The calendar’s pages had flipped from March to April a few days earlier though it still felt like winter as I stepped down from the shelf ice into the icy waters of the Big Hole River. On my last visit to my favorite fishing hole, the river’s sparkling water reflected a brilliant blue sky and the golden leaves of cottonwood trees along the shoreline.
On this spring day, the skies were overcast, and there was no sign of greenery, unless you were to look closely at the base of clumps of grass. A month from now the access area will likely be bustling with anglers putting gear together and getting ready for floating the river. Today, the only sounds are the murmur of the river, interspersed with the whisper of wind in the trees and an occasional Canada goose calling for its mate.
Missing from the sounds of the afternoon was the sound of a fly reel as a good-sized fish tears off line, fleeing from whatever is hanging in the corner of its jaw. These reels have their own individual songs, whether it’s a click, a whirr or a whisper. This afternoon all was quiet and the reel itself did nothing more than its basic function: to hold line.
Without taking an inventory I’d guess I have half a dozen fly reels that I use regularly, holding fly lines in different weights, plus a couple retired reels stuck away in a drawer collecting dust. There’s nothing particularly special about any of them other than sentimental value from years of happy angling memories.
None of those reels, unfortunately, are a Bogdan reel.
Stanley Bogdan, a machinist and son of Polish immigrants, began experimenting with designing fly reels sometime around 1940 and, in his one-person machine shop, started making them commercially in 1955. At first he sold his reels through Abercrombie & Fitch, the famous old New York City sporting goods store. After getting tired of giving the store a 40 percent cut of the reel’s price ($100) he eventually went on his own.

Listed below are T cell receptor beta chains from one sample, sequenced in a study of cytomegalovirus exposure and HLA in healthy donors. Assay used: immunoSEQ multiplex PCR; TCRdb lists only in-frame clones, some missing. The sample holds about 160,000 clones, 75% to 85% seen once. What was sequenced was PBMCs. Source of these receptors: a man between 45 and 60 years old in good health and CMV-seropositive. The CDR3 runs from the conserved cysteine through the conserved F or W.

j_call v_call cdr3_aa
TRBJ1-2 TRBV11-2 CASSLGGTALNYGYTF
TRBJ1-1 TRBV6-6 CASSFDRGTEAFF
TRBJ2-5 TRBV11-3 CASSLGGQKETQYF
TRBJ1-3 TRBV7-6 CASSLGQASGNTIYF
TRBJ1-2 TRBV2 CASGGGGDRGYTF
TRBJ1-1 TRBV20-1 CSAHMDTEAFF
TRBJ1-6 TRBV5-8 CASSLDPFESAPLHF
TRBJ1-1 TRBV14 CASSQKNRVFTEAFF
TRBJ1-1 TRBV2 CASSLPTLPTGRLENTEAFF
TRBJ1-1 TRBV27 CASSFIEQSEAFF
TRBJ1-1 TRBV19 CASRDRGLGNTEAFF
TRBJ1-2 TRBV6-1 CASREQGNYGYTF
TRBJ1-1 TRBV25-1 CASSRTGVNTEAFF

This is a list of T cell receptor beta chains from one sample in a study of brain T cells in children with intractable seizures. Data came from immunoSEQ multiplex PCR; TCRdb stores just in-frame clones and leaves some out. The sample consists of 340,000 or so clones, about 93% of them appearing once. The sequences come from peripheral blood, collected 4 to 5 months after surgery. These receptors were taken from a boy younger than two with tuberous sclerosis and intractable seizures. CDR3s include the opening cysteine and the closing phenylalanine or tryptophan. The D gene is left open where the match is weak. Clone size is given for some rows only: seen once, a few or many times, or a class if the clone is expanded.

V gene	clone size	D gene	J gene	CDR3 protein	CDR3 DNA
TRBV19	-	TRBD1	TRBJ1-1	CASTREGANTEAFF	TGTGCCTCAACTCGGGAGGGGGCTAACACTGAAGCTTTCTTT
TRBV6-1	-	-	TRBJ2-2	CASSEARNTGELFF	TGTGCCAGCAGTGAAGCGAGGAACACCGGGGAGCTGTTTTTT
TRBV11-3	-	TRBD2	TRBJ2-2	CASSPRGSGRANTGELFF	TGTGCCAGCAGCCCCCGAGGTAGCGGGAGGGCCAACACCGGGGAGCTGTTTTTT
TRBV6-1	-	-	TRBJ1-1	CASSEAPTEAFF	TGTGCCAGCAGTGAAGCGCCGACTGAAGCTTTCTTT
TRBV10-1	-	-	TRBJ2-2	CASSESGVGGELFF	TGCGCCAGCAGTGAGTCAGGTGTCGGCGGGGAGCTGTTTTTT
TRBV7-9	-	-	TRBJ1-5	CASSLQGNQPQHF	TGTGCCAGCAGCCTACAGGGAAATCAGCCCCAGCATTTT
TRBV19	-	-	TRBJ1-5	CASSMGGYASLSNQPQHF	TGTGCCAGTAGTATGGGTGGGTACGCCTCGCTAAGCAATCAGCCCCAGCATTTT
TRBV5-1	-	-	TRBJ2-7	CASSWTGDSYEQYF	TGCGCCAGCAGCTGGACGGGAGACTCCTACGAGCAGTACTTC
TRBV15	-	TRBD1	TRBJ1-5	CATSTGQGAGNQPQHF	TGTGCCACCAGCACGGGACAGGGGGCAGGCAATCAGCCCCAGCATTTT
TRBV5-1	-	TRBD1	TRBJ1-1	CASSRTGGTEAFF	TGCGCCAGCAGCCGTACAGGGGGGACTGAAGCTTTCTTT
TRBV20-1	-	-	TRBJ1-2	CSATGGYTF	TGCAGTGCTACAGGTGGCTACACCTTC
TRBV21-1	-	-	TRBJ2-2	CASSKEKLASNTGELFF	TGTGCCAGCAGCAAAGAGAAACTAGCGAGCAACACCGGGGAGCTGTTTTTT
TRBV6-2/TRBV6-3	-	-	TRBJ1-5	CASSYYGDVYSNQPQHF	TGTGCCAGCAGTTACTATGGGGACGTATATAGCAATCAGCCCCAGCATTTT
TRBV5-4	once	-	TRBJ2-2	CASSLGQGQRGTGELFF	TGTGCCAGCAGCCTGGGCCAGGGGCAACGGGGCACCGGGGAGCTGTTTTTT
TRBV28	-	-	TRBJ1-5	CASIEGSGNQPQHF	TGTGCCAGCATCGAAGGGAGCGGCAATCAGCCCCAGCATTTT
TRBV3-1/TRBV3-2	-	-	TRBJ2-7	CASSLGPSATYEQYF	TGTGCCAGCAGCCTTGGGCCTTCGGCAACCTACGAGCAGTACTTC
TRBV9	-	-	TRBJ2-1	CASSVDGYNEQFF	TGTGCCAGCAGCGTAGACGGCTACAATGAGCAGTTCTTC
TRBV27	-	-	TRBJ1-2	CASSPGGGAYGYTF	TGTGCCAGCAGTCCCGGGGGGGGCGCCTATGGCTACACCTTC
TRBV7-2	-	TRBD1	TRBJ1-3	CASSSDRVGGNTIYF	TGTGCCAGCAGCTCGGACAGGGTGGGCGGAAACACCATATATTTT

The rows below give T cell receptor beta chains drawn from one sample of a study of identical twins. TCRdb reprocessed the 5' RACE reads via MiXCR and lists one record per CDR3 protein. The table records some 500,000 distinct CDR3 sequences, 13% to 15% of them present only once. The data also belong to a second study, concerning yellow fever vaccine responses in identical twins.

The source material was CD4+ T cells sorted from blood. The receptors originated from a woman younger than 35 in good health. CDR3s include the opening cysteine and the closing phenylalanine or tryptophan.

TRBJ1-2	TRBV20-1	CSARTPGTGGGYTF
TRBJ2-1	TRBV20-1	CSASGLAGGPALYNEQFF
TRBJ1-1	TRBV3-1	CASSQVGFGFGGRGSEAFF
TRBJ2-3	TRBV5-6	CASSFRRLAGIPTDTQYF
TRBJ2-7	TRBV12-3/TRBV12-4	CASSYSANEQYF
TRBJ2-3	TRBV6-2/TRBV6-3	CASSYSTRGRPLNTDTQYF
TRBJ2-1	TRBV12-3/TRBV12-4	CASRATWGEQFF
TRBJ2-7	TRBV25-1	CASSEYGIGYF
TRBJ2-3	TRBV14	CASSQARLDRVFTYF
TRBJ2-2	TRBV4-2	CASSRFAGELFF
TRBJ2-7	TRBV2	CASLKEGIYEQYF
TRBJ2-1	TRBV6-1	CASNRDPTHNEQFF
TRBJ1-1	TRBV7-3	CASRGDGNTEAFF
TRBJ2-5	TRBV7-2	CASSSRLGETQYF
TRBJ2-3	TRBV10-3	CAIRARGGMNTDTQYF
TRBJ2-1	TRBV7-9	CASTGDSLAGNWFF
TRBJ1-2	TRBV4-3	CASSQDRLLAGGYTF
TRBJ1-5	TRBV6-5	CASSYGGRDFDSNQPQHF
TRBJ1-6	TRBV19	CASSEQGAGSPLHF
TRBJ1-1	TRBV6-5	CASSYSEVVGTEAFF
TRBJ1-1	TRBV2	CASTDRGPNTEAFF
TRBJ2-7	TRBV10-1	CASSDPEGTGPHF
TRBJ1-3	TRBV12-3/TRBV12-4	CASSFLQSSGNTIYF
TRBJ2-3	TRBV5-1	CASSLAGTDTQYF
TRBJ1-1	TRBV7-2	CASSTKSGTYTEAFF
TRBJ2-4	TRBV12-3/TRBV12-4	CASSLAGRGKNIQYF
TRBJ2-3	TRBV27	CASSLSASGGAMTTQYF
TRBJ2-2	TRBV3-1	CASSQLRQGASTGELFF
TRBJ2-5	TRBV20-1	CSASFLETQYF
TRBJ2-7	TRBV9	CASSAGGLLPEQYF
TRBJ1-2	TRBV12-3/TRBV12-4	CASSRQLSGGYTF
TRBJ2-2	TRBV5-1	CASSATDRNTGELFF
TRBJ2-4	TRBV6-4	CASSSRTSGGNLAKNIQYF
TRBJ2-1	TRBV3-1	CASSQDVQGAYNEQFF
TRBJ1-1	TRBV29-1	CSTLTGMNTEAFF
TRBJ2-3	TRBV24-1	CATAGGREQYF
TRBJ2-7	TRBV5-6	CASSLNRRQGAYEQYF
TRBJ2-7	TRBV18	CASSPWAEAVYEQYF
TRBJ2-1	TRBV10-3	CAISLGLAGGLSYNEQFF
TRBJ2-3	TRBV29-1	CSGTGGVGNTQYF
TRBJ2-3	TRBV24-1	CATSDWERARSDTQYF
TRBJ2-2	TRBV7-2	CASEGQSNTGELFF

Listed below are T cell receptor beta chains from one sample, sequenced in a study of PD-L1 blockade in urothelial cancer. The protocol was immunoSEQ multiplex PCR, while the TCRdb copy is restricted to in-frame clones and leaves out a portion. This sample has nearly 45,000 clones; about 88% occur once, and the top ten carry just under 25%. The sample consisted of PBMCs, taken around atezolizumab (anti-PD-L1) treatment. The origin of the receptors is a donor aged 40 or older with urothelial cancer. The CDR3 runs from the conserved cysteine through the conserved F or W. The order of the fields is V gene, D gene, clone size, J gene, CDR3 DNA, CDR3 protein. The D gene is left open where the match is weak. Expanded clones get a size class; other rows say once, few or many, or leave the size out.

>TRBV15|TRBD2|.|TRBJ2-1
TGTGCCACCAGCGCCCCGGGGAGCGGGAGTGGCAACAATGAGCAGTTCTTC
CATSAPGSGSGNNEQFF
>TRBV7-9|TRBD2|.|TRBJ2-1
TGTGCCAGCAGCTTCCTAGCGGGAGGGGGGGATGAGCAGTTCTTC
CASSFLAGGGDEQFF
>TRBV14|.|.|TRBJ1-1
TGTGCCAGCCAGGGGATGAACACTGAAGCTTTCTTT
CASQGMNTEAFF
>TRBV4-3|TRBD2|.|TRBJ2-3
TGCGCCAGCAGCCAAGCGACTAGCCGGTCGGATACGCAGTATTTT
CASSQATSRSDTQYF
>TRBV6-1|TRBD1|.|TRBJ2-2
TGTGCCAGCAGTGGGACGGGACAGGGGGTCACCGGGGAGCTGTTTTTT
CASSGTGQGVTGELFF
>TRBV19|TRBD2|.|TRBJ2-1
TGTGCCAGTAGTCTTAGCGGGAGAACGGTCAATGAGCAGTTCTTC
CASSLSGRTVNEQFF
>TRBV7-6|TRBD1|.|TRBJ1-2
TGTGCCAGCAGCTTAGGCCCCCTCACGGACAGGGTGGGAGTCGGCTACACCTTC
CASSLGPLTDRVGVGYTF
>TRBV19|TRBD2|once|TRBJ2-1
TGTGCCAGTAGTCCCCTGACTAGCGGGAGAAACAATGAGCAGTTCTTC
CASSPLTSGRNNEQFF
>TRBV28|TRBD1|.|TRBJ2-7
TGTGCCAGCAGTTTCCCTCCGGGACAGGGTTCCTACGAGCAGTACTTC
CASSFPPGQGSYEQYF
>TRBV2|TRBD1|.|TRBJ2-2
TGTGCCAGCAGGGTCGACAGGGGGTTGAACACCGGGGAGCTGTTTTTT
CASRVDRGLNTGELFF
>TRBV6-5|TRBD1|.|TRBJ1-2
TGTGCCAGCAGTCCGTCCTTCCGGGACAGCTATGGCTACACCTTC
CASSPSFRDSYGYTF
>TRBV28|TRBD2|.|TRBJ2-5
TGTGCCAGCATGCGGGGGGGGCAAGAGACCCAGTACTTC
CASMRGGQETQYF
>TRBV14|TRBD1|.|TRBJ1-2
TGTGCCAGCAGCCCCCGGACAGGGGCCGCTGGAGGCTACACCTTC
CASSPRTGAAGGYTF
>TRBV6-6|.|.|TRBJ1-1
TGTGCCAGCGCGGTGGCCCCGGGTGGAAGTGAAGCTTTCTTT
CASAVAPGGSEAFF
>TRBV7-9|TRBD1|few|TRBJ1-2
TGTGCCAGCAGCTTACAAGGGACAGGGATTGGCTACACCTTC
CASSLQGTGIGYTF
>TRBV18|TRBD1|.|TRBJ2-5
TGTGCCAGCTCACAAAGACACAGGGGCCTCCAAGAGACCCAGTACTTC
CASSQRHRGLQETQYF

While Bogdan reels come in a number of models, the reels he built for Atlantic salmon fishing are what made him famous. Ted Williams, Bing Crosby, Benny Goodman, Jimmy Carter, and presidential adviser and economist Paul Volcker were among his customers. Bogdan invented a double brake system for his reels, resulting in a smooth drag for slowing down fish. The reel also has a unique whirring sound, described by one Bogdan owner as “the muted joy of exultation.”
Bogdan enthusiasts consider the reel to be a superb blend of superior engineering and esthetic brilliance and, simply, the finest fly reel ever made.
Bogdan reels don’t come cheap and they don’t come easily. To buy a Bogdan reel you put in your order and go on a two to three year waiting list. A new reel could range in price from around $1,500 for a lightweight trout reel to around $2,500 for a salmon reel. If you happen to find someone selling a used one you might pay double the price of a new one. In fact, in a 2009 feature article in Forbes magazine, Bogdan said he was so startled to see what used reels were selling for he decided to double the price of new reels. “Turned out to be the best move I ever made,” he told Forbes writer Monte Burke.
Stanley Bogdan sold his business in Ipswich, New Hampshire to his son, Stephen, in 1996 but he continued to work in the shop several days a week until his death, at age 92, on March 27.
If it’s any indication of his renown, the New York Times ran a lengthy obituary last week, recognition not often accorded to a somewhat crusty old New England machinist.
In addition to making reels, Bogdan was an accomplished and enthusiastic Atlantic salmon angler. Last September, at the age of 91, Stan Bogdan caught a 32-pound salmon on the Grand Cascapedia River in Quebec. His son, Stephen Bogdan, said, “I believe that was his last fish.”